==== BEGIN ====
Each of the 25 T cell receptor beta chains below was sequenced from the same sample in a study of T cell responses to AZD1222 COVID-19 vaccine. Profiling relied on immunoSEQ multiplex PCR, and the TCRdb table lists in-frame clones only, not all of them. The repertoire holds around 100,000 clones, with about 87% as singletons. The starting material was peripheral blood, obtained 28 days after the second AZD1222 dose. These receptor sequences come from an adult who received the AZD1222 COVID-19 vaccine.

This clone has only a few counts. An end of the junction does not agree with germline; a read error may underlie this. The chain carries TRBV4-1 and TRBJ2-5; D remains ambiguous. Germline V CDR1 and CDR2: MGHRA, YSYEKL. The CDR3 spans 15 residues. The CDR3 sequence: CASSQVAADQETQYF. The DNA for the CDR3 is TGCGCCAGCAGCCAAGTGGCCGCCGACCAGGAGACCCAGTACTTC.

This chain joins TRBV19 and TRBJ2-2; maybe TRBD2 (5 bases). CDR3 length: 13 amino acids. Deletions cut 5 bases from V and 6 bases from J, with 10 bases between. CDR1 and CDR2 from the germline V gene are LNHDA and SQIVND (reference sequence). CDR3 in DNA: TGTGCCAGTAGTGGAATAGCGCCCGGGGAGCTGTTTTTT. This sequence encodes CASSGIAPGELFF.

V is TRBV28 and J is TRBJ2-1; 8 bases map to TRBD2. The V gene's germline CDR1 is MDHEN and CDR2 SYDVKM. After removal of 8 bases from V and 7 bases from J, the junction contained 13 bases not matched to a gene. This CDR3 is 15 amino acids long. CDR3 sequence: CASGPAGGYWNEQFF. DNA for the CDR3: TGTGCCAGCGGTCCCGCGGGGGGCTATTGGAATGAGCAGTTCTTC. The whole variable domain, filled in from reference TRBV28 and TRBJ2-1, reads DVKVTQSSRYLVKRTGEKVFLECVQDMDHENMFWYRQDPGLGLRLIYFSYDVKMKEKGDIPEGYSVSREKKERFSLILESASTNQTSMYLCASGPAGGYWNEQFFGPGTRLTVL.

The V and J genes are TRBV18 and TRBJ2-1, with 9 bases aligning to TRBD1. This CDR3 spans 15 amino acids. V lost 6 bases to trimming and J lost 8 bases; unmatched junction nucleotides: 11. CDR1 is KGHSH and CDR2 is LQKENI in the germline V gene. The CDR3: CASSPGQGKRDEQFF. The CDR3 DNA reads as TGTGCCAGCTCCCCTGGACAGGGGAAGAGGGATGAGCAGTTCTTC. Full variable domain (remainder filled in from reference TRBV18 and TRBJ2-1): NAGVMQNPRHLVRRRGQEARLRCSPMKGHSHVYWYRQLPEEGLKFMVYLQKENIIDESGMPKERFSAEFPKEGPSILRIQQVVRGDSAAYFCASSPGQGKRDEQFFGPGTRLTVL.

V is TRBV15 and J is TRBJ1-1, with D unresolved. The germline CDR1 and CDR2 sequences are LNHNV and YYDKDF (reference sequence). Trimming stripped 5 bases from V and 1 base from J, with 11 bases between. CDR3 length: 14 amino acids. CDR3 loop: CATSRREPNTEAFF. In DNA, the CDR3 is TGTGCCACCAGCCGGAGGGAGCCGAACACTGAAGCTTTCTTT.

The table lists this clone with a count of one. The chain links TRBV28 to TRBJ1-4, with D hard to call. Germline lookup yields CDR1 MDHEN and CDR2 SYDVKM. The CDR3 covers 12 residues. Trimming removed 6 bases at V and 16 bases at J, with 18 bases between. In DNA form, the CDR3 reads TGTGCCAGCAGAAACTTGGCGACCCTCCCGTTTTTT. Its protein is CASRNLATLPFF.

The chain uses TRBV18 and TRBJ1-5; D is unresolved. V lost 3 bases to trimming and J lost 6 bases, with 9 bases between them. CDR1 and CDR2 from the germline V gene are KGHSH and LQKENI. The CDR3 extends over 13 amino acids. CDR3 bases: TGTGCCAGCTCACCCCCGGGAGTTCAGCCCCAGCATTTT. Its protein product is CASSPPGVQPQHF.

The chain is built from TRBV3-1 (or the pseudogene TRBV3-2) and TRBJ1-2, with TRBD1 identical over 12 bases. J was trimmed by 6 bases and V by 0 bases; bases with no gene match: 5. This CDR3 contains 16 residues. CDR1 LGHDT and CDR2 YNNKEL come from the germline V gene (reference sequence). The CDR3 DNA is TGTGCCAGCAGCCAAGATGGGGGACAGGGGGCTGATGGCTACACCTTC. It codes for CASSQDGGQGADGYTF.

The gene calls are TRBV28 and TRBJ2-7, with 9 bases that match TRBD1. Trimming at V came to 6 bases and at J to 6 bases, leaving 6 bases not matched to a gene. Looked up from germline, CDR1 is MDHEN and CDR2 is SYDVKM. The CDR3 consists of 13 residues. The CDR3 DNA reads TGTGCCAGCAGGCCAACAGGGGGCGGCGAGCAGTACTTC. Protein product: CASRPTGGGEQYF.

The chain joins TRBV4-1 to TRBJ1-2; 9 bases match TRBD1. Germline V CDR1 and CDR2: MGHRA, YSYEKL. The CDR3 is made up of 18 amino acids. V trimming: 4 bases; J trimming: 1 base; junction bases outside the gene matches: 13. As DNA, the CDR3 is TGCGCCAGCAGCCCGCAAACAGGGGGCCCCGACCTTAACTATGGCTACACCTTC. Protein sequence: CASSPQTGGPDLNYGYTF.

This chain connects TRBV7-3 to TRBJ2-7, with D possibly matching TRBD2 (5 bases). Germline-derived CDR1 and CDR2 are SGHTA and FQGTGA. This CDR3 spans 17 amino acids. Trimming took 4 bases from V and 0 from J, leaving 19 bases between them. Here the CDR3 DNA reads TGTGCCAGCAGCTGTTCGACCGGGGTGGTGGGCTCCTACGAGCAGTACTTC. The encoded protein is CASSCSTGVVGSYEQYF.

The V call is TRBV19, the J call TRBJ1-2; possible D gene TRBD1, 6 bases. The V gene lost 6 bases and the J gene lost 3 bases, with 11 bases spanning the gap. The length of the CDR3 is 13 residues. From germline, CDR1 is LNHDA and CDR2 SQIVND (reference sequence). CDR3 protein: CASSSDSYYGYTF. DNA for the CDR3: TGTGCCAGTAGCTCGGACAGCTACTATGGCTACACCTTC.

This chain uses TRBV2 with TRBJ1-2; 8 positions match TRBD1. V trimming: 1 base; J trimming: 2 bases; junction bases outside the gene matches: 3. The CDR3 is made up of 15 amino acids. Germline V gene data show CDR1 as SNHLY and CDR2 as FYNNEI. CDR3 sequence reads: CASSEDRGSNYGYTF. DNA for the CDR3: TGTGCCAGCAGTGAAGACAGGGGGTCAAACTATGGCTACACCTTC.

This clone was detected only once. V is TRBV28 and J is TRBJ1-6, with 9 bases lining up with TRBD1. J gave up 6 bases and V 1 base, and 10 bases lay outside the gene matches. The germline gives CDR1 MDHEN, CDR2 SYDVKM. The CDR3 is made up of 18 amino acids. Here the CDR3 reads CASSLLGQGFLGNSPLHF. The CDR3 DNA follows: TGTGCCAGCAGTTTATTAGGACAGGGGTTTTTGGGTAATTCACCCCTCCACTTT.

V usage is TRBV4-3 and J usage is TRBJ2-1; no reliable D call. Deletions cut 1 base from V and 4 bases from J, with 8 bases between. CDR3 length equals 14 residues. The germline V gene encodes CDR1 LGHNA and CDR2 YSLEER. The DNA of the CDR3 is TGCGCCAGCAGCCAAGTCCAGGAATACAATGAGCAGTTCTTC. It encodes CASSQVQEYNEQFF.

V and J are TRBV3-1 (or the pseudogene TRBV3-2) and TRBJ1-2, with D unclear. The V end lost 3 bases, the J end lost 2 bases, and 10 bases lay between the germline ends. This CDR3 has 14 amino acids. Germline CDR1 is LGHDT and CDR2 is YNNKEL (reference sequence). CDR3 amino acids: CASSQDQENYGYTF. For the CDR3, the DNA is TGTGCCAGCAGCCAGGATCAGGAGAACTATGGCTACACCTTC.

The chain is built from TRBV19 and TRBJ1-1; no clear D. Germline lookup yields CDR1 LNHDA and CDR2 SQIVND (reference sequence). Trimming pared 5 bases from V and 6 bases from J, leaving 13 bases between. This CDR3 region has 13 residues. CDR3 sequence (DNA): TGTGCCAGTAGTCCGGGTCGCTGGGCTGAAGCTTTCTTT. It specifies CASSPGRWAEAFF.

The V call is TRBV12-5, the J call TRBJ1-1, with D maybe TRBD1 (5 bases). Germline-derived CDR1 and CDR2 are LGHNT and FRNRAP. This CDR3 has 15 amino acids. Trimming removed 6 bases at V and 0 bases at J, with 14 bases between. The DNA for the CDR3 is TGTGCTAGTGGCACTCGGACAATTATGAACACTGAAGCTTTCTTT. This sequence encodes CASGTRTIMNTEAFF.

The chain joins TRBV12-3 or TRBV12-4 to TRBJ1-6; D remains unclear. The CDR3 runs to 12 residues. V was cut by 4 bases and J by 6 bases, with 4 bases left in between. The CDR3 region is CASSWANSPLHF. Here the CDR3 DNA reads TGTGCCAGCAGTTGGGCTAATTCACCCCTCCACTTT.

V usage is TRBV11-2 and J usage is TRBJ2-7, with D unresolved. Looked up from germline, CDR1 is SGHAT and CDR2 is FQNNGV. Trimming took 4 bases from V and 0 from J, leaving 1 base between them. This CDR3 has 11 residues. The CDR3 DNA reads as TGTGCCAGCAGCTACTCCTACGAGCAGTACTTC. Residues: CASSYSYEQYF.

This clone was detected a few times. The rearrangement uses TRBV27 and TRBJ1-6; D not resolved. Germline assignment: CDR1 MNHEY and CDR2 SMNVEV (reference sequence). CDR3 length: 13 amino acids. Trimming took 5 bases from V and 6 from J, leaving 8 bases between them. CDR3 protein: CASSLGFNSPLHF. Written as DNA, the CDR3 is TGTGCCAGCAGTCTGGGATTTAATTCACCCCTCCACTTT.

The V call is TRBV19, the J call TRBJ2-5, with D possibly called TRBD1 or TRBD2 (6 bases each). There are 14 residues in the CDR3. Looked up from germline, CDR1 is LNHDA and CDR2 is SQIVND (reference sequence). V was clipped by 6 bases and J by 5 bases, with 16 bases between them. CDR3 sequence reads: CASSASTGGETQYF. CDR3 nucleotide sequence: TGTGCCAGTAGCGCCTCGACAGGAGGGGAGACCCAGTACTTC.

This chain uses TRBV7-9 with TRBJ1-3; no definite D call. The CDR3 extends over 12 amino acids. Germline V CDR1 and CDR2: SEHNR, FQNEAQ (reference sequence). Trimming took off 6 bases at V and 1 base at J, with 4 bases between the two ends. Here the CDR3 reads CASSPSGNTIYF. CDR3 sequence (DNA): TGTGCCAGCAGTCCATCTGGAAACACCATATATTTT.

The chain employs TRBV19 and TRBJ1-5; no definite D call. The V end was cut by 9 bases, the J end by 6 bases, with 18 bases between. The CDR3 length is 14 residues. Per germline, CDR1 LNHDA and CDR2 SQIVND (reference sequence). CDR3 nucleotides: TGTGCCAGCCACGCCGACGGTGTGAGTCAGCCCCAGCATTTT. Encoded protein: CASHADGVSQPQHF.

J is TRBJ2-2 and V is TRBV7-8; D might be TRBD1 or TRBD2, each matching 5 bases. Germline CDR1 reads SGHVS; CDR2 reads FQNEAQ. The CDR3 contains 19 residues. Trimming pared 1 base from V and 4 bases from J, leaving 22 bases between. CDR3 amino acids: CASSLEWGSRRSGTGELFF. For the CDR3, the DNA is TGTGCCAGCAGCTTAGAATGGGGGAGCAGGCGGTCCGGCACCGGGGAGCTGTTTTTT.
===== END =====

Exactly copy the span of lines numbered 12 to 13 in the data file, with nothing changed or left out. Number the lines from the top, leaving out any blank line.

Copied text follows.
This chain connects TRBV7-3 to TRBJ2-7, with D possibly matching TRBD2 (5 bases). Germline-derived CDR1 and CDR2 are SGHTA and FQGTGA. This CDR3 spans 17 amino acids. Trimming took 4 bases from V and 0 from J, leaving 19 bases between them. Here the CDR3 DNA reads TGTGCCAGCAGCTGTTCGACCGGGGTGGTGGGCTCCTACGAGCAGTACTTC. The encoded protein is CASSCSTGVVGSYEQYF.

The V call is TRBV19, the J call TRBJ1-2; possible D gene TRBD1, 6 bases. The V gene lost 6 bases and the J gene lost 3 bases, with 11 bases spanning the gap. The length of the CDR3 is 13 residues. From germline, CDR1 is LNHDA and CDR2 SQIVND (reference sequence). CDR3 protein: CASSSDSYYGYTF. DNA for the CDR3: TGTGCCAGTAGCTCGGACAGCTACTATGGCTACACCTTC.